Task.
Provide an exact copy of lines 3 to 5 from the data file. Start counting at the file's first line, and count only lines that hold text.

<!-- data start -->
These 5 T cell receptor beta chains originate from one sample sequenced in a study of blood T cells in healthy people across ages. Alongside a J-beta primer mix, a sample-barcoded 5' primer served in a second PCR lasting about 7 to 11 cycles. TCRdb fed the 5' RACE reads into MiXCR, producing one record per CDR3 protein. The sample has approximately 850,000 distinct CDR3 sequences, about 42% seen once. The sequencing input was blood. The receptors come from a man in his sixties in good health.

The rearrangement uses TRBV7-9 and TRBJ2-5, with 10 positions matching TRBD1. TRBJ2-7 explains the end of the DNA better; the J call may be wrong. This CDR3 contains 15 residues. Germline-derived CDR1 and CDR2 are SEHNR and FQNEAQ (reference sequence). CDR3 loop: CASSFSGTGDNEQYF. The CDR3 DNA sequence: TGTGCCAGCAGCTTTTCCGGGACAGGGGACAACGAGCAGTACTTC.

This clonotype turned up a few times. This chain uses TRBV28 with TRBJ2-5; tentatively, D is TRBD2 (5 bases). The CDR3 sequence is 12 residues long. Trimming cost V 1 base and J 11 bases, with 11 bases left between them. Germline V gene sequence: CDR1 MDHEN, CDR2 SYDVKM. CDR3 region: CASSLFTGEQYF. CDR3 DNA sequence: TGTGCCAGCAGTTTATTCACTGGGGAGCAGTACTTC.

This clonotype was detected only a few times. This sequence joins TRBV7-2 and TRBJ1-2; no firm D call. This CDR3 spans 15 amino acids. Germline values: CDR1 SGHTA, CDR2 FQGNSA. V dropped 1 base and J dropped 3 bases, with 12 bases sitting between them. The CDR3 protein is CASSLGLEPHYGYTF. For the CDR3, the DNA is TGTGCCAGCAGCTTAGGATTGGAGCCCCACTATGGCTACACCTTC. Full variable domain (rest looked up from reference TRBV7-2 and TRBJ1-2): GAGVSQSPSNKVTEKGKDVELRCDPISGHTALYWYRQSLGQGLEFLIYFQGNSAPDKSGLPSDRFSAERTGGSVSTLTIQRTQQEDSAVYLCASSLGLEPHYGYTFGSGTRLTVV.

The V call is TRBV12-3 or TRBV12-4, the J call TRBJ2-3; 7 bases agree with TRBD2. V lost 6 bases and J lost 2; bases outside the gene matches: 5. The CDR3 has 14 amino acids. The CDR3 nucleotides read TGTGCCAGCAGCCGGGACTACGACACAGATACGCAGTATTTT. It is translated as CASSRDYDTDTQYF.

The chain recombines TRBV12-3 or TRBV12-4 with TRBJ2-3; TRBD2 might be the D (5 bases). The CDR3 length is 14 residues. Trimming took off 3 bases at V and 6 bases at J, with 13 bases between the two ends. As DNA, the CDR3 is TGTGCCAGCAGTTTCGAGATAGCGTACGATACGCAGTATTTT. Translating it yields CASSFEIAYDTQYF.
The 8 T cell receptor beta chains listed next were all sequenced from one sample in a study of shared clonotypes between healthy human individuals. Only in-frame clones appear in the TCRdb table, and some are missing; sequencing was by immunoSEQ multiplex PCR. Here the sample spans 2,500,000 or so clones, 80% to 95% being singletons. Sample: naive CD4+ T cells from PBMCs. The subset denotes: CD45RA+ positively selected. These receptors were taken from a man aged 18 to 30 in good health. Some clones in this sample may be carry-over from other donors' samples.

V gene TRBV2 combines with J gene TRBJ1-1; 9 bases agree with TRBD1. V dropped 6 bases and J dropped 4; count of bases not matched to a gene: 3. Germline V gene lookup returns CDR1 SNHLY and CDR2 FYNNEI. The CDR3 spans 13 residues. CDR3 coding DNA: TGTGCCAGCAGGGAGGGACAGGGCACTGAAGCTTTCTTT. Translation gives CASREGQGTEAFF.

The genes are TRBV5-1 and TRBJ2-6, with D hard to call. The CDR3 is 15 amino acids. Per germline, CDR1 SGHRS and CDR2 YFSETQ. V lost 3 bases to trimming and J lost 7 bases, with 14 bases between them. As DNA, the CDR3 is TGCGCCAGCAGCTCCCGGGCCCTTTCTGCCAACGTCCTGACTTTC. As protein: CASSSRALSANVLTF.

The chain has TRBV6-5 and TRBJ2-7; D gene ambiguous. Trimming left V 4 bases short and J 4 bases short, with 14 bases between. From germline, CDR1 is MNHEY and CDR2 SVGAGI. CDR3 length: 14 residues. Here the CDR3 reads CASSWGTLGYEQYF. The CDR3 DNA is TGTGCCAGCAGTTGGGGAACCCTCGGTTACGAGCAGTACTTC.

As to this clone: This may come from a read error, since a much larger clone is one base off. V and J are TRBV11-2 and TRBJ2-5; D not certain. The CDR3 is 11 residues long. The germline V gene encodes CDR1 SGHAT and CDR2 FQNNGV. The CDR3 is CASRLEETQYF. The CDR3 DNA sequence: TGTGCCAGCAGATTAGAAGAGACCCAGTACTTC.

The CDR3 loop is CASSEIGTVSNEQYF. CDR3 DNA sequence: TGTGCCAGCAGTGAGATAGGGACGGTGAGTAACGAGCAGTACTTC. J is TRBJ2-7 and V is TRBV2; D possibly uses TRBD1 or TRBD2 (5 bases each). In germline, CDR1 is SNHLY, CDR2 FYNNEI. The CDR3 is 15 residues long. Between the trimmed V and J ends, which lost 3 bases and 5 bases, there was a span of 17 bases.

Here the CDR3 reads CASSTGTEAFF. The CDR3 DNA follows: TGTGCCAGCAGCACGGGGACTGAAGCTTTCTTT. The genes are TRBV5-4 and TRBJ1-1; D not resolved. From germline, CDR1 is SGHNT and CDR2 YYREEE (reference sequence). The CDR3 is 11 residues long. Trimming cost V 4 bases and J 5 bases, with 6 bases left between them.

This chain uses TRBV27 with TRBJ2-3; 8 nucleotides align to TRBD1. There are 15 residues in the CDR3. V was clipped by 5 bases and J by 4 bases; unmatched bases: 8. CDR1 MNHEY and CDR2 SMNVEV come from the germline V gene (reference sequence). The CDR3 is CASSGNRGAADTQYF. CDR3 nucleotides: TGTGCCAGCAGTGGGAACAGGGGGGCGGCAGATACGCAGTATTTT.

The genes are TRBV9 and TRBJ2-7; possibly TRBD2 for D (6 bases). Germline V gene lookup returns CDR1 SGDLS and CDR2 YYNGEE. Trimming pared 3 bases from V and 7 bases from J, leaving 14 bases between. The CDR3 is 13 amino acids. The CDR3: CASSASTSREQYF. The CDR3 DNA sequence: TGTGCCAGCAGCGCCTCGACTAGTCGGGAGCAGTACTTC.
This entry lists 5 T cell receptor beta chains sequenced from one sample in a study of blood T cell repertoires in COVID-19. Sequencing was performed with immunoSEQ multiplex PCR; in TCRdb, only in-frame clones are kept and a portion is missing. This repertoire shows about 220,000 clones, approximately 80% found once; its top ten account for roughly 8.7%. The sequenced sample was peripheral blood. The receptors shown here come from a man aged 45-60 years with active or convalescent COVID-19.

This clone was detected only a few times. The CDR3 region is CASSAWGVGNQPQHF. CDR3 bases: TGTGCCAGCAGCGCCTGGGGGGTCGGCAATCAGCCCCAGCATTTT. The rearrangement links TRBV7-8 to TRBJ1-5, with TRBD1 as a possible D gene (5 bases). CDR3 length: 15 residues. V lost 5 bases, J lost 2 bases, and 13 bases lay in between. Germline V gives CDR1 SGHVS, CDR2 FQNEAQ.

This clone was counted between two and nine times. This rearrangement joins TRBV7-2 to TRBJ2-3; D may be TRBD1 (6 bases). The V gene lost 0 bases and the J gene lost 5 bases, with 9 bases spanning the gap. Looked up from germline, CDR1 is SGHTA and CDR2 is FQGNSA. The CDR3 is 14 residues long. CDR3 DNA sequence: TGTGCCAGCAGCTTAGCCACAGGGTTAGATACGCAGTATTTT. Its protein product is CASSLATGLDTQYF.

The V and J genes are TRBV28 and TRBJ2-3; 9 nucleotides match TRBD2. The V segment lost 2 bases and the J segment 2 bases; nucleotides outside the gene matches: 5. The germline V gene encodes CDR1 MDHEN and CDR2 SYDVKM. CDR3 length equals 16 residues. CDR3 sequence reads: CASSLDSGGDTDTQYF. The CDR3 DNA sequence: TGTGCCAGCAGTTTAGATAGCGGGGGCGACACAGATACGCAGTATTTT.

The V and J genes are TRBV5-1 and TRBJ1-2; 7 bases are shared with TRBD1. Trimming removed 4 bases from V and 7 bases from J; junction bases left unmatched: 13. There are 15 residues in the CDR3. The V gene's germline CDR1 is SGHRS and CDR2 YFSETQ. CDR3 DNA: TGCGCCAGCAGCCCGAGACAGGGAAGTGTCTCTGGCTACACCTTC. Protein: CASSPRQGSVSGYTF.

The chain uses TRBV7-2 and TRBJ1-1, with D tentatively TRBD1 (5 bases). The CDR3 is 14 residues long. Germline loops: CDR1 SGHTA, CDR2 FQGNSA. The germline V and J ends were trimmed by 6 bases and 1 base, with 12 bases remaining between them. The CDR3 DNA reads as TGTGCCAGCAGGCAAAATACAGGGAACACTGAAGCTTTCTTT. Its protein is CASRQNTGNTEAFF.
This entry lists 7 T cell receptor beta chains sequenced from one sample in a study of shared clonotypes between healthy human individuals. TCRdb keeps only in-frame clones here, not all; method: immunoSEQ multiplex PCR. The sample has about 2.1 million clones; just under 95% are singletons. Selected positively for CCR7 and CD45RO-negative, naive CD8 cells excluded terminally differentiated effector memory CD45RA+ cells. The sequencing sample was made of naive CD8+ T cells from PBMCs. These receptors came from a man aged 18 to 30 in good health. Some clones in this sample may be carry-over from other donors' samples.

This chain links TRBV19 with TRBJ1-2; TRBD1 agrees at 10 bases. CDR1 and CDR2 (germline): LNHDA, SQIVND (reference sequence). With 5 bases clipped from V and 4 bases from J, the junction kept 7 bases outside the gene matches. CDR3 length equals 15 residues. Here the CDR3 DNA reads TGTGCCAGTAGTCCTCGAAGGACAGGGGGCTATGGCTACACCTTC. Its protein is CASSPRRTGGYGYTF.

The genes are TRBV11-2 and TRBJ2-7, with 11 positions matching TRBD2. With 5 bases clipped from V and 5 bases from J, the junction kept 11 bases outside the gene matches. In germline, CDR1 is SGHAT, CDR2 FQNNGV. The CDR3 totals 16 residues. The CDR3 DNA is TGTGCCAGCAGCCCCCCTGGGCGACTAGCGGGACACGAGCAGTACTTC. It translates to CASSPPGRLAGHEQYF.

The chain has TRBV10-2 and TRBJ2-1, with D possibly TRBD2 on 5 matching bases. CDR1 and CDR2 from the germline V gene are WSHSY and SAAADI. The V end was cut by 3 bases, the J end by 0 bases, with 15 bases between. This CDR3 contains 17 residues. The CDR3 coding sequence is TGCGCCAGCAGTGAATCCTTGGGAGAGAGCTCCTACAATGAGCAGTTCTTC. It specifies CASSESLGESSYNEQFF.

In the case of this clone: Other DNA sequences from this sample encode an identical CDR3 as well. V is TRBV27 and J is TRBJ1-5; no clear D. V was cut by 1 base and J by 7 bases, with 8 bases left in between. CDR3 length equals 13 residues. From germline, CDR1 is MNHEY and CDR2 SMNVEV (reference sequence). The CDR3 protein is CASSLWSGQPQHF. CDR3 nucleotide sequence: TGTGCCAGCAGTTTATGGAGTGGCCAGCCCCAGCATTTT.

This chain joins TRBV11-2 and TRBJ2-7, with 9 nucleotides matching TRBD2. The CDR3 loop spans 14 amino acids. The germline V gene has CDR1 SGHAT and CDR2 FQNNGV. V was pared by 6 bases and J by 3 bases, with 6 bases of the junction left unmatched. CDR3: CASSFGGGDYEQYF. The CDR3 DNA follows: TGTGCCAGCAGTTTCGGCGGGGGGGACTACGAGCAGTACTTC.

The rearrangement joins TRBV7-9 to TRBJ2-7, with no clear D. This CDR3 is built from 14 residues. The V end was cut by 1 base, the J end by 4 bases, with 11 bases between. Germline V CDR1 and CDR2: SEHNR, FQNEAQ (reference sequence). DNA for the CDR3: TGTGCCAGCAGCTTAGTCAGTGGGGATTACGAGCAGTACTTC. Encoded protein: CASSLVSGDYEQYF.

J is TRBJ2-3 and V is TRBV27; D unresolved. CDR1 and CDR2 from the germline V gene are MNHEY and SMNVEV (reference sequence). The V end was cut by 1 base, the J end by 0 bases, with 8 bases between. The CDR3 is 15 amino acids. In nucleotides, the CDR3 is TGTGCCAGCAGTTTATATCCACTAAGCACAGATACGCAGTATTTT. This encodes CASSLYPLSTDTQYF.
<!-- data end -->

This clonotype turned up a few times. This chain uses TRBV28 with TRBJ2-5; tentatively, D is TRBD2 (5 bases). The CDR3 sequence is 12 residues long. Trimming cost V 1 base and J 11 bases, with 11 bases left between them. Germline V gene sequence: CDR1 MDHEN, CDR2 SYDVKM. CDR3 region: CASSLFTGEQYF. CDR3 DNA sequence: TGTGCCAGCAGTTTATTCACTGGGGAGCAGTACTTC.

This clonotype was detected only a few times. This sequence joins TRBV7-2 and TRBJ1-2; no firm D call. This CDR3 spans 15 amino acids. Germline values: CDR1 SGHTA, CDR2 FQGNSA. V dropped 1 base and J dropped 3 bases, with 12 bases sitting between them. The CDR3 protein is CASSLGLEPHYGYTF. For the CDR3, the DNA is TGTGCCAGCAGCTTAGGATTGGAGCCCCACTATGGCTACACCTTC. Full variable domain (rest looked up from reference TRBV7-2 and TRBJ1-2): GAGVSQSPSNKVTEKGKDVELRCDPISGHTALYWYRQSLGQGLEFLIYFQGNSAPDKSGLPSDRFSAERTGGSVSTLTIQRTQQEDSAVYLCASSLGLEPHYGYTFGSGTRLTVV.

The V call is TRBV12-3 or TRBV12-4, the J call TRBJ2-3; 7 bases agree with TRBD2. V lost 6 bases and J lost 2; bases outside the gene matches: 5. The CDR3 has 14 amino acids. The CDR3 nucleotides read TGTGCCAGCAGCCGGGACTACGACACAGATACGCAGTATTTT. It is translated as CASSRDYDTDTQYF.